UNITY and faith, peace and progress ÔÇô so goes Nigeria's official motto.

It appears, however, that the powers-that-be in Nigeria have taken a literal, if not absolutist, interpretation in their application of this expression which otherwise should simply engender a progressive union under a banner of social equality and justice.

In many facets of the Nigerian life, particularly ones that are determined by government choices or actions, a pattern of desperation to impose [rather than create] unity at any cost is all too common ÔÇô even where the sense in any of these ideas remains for the most part questionable.

Such misapplication is perhaps evident in the continued maintenance of inefficient national bureaucracies across the board in a manner that defies the most basic of logic, the most glaring of which is the continued sustenance of a hemorrhaging central police apparatus to maintain law and order in a complex union of mini-nations as Nigeria.

The Nigerian Police has evolved in nomenclature and in organization over the years, beginning with its earliest form as a consular guard comprising 30 members of the Lagos Colony in 1861. But as the years progressed, and Nigeria grew more complex in nature and structure, the foundational structure of Nigeria's national police has practically remained the same as it was under the British colonial authority.

The British created the police to protect its colonial interest in Nigeria, with the first large law enforcement contingent being the Hausa Constabulary in 1897. The idea of the Hausa Constabulary was later used as the basis, or platform, upon which the rest of the network of law enforcement was built across colonial-era Nigeria, with formations in Lagos, Lokoja and Calabar, etc. In the end, following the amalgamation of the northern and southern protectorates of the country, the Nigeria Police Force emerged.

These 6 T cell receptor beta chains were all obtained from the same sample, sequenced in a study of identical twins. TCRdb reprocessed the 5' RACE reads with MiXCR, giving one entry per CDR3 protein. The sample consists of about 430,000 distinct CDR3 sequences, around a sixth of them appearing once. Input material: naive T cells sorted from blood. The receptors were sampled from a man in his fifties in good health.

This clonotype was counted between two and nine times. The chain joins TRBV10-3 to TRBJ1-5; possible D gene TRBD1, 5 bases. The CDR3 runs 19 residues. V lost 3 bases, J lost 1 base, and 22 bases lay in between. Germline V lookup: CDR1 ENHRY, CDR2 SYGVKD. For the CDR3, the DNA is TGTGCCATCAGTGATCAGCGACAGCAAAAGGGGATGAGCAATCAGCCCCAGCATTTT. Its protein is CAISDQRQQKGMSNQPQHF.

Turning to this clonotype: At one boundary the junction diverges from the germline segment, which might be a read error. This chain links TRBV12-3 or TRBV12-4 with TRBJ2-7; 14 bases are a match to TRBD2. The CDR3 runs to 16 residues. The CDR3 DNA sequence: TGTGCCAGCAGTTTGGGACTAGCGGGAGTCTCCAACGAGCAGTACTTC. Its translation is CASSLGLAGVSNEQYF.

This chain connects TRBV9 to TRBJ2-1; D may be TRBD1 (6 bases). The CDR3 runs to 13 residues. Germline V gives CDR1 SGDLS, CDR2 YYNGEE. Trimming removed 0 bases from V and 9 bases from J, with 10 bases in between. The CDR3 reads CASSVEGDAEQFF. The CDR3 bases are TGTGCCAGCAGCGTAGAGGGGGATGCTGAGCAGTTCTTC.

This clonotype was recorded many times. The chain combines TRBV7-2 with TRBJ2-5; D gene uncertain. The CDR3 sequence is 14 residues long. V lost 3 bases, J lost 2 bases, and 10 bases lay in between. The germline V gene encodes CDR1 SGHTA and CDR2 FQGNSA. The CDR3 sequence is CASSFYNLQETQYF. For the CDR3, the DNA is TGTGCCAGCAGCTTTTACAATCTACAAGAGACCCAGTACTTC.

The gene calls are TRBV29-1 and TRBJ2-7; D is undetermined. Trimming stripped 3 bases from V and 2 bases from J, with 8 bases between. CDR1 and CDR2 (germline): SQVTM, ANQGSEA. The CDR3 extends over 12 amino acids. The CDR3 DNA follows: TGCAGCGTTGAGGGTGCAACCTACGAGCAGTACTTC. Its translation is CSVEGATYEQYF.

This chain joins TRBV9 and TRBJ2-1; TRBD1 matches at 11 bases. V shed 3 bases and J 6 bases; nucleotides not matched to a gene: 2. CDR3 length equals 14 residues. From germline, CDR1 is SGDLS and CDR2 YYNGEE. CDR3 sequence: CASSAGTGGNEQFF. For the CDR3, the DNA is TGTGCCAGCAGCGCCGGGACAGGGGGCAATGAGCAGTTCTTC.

That force ÔÇô the Nigeria Police Force ÔÇô has existed to date.

It does not matter that in the recent past, the word "force" was dropped from the old official name of ÔÇśNigeria Police Force' to reflect that the police was then less about ÔÇśforce' than service. What matters is that the foundational structure of the Nigeria Police, along with the original intent at its founding [where the police was seen as a protective buffer against any threat to colonial authority in Nigeria,] exists to date.

Despite the obvious, Nigeria's most powerful leaders, including current President Goodluck Jonathan, have continued to argue that a decentralized police as seen in many of the world's more complex political entities is an unsafe choice.

"State Police may be theoretically good," said Mr. Jonathan in Ilorin, Kwara State, last December, "but looking at our political environment, it could be abused to the detriment of the country."

In other words, localized policing may be exploited by politicians at the state and local government levels to undermine political opponents under their jurisdiction. Therefore, according to these leaders, Nigeria is "not ripe" for a more efficient alternative to what currently subsists for law enforcement in the country.